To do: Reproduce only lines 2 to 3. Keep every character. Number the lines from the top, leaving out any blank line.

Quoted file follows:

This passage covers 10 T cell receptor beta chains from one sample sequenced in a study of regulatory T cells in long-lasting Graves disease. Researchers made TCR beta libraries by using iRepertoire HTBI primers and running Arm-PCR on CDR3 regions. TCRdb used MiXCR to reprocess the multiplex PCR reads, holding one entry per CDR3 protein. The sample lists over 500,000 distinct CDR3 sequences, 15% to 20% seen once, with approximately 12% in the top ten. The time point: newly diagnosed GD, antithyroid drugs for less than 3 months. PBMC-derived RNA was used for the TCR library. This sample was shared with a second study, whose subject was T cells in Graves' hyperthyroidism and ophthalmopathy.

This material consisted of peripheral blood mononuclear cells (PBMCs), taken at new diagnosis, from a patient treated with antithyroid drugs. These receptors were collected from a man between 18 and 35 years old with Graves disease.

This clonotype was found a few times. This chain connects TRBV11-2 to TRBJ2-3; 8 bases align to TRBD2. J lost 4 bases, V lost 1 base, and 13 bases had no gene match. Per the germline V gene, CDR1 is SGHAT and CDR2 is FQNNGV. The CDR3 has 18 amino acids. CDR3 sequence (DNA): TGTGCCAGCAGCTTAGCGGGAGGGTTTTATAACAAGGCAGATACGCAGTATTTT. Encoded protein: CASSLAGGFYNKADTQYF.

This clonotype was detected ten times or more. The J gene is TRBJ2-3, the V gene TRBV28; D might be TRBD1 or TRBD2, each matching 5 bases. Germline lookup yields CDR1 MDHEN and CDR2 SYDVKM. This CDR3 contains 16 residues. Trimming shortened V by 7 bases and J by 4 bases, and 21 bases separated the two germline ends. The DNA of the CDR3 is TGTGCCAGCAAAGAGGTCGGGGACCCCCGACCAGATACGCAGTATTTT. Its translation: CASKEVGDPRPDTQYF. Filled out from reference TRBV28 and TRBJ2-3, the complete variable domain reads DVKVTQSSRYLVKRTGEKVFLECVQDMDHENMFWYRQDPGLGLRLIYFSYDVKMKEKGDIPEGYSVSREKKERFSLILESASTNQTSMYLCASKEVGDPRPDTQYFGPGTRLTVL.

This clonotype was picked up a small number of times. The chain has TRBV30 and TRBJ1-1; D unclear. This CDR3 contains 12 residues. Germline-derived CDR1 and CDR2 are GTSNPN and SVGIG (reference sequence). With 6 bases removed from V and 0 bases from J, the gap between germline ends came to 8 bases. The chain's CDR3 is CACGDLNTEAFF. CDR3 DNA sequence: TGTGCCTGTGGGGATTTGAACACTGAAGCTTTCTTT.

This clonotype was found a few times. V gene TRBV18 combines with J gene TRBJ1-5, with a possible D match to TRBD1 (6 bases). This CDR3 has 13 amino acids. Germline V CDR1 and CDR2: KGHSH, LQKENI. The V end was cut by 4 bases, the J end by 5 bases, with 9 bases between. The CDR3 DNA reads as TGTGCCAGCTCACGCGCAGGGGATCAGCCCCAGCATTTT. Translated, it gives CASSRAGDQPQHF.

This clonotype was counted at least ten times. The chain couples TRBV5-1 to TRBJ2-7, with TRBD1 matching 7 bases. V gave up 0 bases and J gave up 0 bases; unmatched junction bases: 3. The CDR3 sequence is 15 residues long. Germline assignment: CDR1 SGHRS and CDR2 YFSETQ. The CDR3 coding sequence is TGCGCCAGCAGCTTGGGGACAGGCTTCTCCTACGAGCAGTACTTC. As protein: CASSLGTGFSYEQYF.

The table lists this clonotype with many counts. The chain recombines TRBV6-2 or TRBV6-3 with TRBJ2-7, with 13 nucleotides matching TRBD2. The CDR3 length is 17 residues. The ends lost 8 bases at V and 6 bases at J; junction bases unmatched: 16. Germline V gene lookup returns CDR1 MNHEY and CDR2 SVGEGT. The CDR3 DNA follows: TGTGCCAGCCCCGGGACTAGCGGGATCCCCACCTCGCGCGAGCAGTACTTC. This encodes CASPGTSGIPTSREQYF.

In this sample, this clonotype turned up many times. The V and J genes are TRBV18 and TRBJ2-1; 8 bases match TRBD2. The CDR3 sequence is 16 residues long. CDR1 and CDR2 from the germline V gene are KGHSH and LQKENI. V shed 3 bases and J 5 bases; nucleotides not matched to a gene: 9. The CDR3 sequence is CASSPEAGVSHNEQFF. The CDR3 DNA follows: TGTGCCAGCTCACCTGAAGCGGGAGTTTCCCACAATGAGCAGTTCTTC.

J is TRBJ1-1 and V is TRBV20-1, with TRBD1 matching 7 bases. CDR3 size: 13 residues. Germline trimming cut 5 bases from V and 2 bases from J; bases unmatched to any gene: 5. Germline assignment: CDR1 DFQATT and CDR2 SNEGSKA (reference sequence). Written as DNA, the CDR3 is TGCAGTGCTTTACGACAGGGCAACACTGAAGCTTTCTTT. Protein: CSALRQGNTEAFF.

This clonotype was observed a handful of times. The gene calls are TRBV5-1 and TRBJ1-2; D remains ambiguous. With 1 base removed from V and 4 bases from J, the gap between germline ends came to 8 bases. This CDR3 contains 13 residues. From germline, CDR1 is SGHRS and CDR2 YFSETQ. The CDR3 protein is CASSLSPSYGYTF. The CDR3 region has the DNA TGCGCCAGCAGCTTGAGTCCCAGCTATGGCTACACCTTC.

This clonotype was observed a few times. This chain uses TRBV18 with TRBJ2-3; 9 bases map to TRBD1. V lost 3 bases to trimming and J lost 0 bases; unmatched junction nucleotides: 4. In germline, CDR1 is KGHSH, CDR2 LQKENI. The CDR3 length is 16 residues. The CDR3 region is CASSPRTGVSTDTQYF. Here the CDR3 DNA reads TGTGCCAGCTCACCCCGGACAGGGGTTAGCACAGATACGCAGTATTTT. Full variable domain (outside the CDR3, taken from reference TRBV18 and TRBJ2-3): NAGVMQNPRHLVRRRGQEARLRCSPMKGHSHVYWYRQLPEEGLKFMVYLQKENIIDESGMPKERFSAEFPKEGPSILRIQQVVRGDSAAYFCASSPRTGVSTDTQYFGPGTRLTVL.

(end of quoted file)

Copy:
This material consisted of peripheral blood mononuclear cells (PBMCs), taken at new diagnosis, from a patient treated with antithyroid drugs. These receptors were collected from a man between 18 and 35 years old with Graves disease.

This clonotype was found a few times. This chain connects TRBV11-2 to TRBJ2-3; 8 bases align to TRBD2. J lost 4 bases, V lost 1 base, and 13 bases had no gene match. Per the germline V gene, CDR1 is SGHAT and CDR2 is FQNNGV. The CDR3 has 18 amino acids. CDR3 sequence (DNA): TGTGCCAGCAGCTTAGCGGGAGGGTTTTATAACAAGGCAGATACGCAGTATTTT. Encoded protein: CASSLAGGFYNKADTQYF.